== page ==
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7.17 Electric Bikes


This article is from the Bicycles FAQ, by Mike Iglesias with numerous contributions by others.

7.17 Electric Bikes

From: RobMeans@aol.com
Date: Mon, 23 Aug 1999 21:37:27 EDT

Practical transportation for errands and short commutes.

Electric bikes are everyday bicycles with an added battery-powered electric
motor. The motor helps you pedal (a lot) whenever you want. Enjoy that
cruising feeling all the time - even when you start from a stop, go uphill,
or buck a head wind. Electric bikes make cycling quick, safe, and fun!

You can be riding your first EV for under $1000. Add a trailer and you've
got a small, easy-to-use vehicle capable of hauling 100 pounds of cargo over
five miles at 15+ mph. Without the trailer and cargo, you and your e-bike
can easily cover 10 miles at nearly 20 mph. For most of us, that's enough
for our local errands. For some, it will get us to work faster than driving
- and with less stress. E-bikes provide advantages of an extra car without
the burdensome costs. In addition, electric bikes combine well with bus and
train for point-to-point transportation. Multi-car households would do well
to consider replacing one car and sharing an e-bike.

All electric bikes give your pedaling an assist. Although capable of pushing
you along without your help, electric bikes perform noticeably better when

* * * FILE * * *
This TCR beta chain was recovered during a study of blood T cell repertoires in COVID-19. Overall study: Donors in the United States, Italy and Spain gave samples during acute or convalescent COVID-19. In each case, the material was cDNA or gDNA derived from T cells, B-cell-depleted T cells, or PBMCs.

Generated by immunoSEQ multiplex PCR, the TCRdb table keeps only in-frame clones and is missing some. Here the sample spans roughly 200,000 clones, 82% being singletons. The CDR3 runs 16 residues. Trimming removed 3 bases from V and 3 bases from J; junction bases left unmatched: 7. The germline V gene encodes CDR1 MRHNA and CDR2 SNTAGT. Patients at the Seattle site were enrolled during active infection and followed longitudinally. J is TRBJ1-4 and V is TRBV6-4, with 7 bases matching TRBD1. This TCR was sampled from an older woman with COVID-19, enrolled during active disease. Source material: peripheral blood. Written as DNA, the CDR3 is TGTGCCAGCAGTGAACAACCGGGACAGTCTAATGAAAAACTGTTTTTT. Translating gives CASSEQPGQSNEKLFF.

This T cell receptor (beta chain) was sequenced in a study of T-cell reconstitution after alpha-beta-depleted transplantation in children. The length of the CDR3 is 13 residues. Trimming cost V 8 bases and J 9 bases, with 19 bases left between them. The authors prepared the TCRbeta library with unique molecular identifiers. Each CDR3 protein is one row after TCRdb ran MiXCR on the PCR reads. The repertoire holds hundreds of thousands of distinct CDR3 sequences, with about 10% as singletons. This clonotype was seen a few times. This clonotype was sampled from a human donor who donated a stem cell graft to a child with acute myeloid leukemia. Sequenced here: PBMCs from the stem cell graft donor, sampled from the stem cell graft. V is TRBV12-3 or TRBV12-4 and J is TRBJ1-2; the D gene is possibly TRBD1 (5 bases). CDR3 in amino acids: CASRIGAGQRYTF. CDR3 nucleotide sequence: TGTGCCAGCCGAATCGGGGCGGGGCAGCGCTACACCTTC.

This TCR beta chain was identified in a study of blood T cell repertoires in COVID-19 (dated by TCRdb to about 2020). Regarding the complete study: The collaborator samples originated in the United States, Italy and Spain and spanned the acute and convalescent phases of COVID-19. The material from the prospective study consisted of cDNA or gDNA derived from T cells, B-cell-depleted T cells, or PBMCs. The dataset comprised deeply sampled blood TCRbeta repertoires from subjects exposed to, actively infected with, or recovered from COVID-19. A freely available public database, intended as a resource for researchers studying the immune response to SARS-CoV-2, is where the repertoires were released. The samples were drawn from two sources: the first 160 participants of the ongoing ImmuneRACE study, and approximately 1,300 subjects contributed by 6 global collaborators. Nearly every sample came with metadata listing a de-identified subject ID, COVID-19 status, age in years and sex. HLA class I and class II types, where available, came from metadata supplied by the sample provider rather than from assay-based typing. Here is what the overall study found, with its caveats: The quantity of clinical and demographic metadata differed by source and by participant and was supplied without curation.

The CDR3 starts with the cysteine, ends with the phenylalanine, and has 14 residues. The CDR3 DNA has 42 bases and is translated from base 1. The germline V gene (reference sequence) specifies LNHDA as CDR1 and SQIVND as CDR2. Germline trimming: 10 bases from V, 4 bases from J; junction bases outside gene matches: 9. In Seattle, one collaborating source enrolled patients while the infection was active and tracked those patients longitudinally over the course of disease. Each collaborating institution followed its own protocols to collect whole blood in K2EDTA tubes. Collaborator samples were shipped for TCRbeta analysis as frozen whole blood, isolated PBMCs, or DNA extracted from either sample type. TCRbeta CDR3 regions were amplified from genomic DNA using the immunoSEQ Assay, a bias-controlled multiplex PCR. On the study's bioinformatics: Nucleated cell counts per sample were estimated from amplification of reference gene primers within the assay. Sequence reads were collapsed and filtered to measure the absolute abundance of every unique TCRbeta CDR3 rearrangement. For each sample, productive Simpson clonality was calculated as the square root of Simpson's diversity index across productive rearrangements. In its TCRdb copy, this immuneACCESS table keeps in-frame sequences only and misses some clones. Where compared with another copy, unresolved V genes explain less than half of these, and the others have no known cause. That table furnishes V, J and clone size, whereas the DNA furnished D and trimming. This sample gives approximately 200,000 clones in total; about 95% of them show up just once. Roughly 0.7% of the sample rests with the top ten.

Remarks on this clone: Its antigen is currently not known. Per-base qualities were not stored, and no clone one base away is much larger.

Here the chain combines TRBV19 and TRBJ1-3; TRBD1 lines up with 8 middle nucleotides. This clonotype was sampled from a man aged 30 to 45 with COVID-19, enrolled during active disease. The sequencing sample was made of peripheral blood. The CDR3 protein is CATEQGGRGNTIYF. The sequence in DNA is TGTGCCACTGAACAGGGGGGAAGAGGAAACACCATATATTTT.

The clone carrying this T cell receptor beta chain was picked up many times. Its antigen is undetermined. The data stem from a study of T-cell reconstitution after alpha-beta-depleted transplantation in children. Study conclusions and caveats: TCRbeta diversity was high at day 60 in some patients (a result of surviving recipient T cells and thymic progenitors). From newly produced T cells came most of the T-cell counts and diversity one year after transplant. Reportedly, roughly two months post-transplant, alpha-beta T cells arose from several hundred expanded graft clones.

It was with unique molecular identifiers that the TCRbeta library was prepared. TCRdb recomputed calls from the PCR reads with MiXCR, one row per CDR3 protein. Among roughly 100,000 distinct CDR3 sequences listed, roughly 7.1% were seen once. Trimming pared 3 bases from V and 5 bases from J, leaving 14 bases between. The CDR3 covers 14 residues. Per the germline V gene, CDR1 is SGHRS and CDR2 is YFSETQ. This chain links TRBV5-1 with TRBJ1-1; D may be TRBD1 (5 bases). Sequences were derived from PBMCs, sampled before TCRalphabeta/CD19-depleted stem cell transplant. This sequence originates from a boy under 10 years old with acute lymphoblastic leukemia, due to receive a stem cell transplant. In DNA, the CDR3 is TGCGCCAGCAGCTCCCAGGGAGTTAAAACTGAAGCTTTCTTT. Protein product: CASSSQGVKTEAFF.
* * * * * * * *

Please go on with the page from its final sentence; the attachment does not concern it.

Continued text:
you pedal. The average "couch potato" who normally rides at 10 mph can do
15-20 mph with the same effort for a range of 10 miles before recharging.

Power is easily activated by a switch mounted on the handlebar - or in
response to your pedaling. When activated, the bike immediately responds
with a nearly silent push. When you release the switch (or stop pedaling),
the motor coasts - like "neutral" on a car. Standard bicycle hand brakes and
gearing round out the controls.

Electric (or "electric-assist") bicycles come in two basic designs - adaptive
and purpose-built. The adaptive type starts with a bicycle and adds a drive
system to it. A purpose-built e-bike is a designed from the ground up.
Adaptives are less expensive, less stylish, and may require installation
(allow 3 hours if you're familiar with tools; otherwise your local bikeshop
mechanic will charge about $75). Purpose-builts offer interesting designs
and features (like brake-activated tail lights). Regardless which type you
use, you don't need a driver's license, vehicle registration, or insurance.
In California, an electric bike is legally a "bicycle" (CVC 406(b)).

Rechargeable batteries power the electric drive motors. Charging requires
less than 5 of electricity from a standard 110 VAC outlet. Charging times
for different brands, however, vary widely. (ZAPWORLD.COM's DX systems
recharge in less than three hours.) If you own a bike, you can motorize it
for as little as $400. Or buy a purpose-built type for up to $1500.

An electric bike, by California law, is limited to a top speed of 20 mph
(speed limits vary from state to state). That speed limitation prevents
riders from over-riding their capabilities. The improved acceleration
provides an extra margin of safety by helping a rider dodge traffic. The
extra speed reduces the speed differential between you and cars, allowing
them more time to see you and adjust. The extra speed also allows you to
crest hills sooner, so you spend less time at those vulnerable slow speeds.
This can be expecially important on freeway overpasses. Finally, an e-bike's
large battery can power a big, bright headlight to warn oncoming traffic that
you're coming.

For more information and an overview of most e-bike offerings in the U. S.,
see www.electric-bikes.com/others.htm

Electric tricycles (adult three wheelers) are covered at


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